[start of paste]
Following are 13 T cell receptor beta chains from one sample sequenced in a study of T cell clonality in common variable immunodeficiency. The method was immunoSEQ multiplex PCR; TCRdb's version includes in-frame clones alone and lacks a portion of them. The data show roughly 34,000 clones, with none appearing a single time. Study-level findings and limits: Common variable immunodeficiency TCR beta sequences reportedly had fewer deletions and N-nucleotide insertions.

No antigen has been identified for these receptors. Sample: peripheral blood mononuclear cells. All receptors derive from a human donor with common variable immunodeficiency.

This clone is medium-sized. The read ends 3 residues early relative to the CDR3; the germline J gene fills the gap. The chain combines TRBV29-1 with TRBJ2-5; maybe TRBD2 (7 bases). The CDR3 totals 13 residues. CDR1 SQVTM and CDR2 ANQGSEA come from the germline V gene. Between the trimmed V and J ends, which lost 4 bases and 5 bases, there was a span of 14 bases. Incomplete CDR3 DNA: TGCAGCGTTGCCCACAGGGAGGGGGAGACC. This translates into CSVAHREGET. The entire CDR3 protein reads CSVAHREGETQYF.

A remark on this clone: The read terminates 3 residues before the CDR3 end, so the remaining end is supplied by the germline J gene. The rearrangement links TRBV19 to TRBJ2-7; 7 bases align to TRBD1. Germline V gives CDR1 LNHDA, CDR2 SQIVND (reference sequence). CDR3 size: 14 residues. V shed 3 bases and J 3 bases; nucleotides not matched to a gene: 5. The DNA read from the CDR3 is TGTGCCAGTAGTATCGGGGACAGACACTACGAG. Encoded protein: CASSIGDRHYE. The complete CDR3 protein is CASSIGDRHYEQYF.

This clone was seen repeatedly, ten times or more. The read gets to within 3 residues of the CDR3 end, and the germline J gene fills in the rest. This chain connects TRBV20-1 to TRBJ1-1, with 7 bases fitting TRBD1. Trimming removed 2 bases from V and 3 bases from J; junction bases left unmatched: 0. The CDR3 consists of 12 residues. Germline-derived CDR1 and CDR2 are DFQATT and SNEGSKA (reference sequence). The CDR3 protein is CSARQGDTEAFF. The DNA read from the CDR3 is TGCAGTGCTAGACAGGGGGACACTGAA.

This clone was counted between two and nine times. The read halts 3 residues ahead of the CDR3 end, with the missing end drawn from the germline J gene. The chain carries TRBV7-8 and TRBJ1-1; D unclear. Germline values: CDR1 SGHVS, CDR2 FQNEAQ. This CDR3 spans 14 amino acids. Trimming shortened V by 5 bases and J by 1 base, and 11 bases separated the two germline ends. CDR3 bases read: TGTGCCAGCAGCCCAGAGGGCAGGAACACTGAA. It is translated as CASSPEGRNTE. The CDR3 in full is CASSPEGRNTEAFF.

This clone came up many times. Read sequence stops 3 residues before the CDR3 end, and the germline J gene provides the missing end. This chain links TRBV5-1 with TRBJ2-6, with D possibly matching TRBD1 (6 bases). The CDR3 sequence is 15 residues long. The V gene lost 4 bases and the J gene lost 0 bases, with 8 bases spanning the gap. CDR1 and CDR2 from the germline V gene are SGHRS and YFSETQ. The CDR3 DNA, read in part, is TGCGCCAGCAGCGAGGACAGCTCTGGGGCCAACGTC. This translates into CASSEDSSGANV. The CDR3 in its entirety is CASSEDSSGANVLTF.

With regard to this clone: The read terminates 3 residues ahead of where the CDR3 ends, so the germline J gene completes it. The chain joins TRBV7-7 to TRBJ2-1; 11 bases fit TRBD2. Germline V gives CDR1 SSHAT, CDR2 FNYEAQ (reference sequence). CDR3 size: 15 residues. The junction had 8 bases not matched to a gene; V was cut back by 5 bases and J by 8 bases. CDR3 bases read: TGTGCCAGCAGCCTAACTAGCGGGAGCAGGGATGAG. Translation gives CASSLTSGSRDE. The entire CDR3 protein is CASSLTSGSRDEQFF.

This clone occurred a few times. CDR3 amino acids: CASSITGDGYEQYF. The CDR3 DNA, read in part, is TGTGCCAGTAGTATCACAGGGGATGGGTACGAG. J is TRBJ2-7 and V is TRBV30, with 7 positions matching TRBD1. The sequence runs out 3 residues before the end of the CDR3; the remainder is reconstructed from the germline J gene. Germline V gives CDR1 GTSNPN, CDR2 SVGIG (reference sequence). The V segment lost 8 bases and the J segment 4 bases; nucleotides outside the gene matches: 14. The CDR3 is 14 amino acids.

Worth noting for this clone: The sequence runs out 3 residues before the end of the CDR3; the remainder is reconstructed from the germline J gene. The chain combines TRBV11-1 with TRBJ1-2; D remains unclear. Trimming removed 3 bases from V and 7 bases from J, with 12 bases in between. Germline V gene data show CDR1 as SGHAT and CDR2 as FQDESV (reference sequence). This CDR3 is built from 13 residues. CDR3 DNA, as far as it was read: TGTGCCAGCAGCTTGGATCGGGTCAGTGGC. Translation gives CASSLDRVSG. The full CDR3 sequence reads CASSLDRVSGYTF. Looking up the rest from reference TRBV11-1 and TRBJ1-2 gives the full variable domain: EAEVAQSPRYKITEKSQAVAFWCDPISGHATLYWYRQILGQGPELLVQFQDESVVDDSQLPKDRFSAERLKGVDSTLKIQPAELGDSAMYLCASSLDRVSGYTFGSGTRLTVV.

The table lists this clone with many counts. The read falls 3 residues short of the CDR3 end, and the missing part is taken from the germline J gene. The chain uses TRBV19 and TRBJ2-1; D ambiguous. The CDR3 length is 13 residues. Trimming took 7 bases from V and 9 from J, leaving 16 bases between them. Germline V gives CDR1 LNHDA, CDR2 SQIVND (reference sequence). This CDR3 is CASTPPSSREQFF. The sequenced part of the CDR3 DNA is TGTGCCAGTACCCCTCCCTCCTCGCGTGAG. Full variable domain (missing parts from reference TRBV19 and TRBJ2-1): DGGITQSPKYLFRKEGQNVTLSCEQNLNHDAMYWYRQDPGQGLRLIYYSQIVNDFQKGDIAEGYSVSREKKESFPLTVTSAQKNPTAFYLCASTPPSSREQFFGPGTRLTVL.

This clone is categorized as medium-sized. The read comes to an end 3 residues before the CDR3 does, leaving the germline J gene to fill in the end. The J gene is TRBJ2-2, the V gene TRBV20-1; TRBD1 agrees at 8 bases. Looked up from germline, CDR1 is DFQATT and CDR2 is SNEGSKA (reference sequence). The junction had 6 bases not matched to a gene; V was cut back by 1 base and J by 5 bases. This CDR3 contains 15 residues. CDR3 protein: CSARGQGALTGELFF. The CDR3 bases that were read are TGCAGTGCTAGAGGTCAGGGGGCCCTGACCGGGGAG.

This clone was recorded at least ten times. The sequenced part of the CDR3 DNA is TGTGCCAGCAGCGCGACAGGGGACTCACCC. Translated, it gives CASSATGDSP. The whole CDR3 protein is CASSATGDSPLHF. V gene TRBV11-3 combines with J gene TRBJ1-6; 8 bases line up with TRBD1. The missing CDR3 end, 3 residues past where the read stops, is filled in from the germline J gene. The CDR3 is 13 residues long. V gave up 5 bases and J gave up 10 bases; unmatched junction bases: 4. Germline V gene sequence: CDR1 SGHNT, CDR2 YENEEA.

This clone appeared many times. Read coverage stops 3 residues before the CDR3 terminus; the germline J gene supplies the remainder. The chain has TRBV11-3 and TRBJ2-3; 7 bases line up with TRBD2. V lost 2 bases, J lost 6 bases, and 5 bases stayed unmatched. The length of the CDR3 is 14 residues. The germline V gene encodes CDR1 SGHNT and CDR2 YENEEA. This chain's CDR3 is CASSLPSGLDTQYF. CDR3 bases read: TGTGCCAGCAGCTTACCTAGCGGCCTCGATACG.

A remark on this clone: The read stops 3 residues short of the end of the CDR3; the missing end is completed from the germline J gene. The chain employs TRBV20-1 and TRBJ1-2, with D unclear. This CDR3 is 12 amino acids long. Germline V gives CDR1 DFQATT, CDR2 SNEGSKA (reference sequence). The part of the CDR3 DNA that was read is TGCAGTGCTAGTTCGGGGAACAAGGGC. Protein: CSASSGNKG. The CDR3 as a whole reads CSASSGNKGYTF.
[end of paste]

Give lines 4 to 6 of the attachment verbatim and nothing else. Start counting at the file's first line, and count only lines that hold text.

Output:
A remark on this clone: The read terminates 3 residues before the CDR3 end, so the remaining end is supplied by the germline J gene. The rearrangement links TRBV19 to TRBJ2-7; 7 bases align to TRBD1. Germline V gives CDR1 LNHDA, CDR2 SQIVND (reference sequence). CDR3 size: 14 residues. V shed 3 bases and J 3 bases; nucleotides not matched to a gene: 5. The DNA read from the CDR3 is TGTGCCAGTAGTATCGGGGACAGACACTACGAG. Encoded protein: CASSIGDRHYE. The complete CDR3 protein is CASSIGDRHYEQYF.

This clone was seen repeatedly, ten times or more. The read gets to within 3 residues of the CDR3 end, and the germline J gene fills in the rest. This chain connects TRBV20-1 to TRBJ1-1, with 7 bases fitting TRBD1. Trimming removed 2 bases from V and 3 bases from J; junction bases left unmatched: 0. The CDR3 consists of 12 residues. Germline-derived CDR1 and CDR2 are DFQATT and SNEGSKA (reference sequence). The CDR3 protein is CSARQGDTEAFF. The DNA read from the CDR3 is TGCAGTGCTAGACAGGGGGACACTGAA.

This clone was counted between two and nine times. The read halts 3 residues ahead of the CDR3 end, with the missing end drawn from the germline J gene. The chain carries TRBV7-8 and TRBJ1-1; D unclear. Germline values: CDR1 SGHVS, CDR2 FQNEAQ. This CDR3 spans 14 amino acids. Trimming shortened V by 5 bases and J by 1 base, and 11 bases separated the two germline ends. CDR3 bases read: TGTGCCAGCAGCCCAGAGGGCAGGAACACTGAA. It is translated as CASSPEGRNTE. The CDR3 in full is CASSPEGRNTEAFF.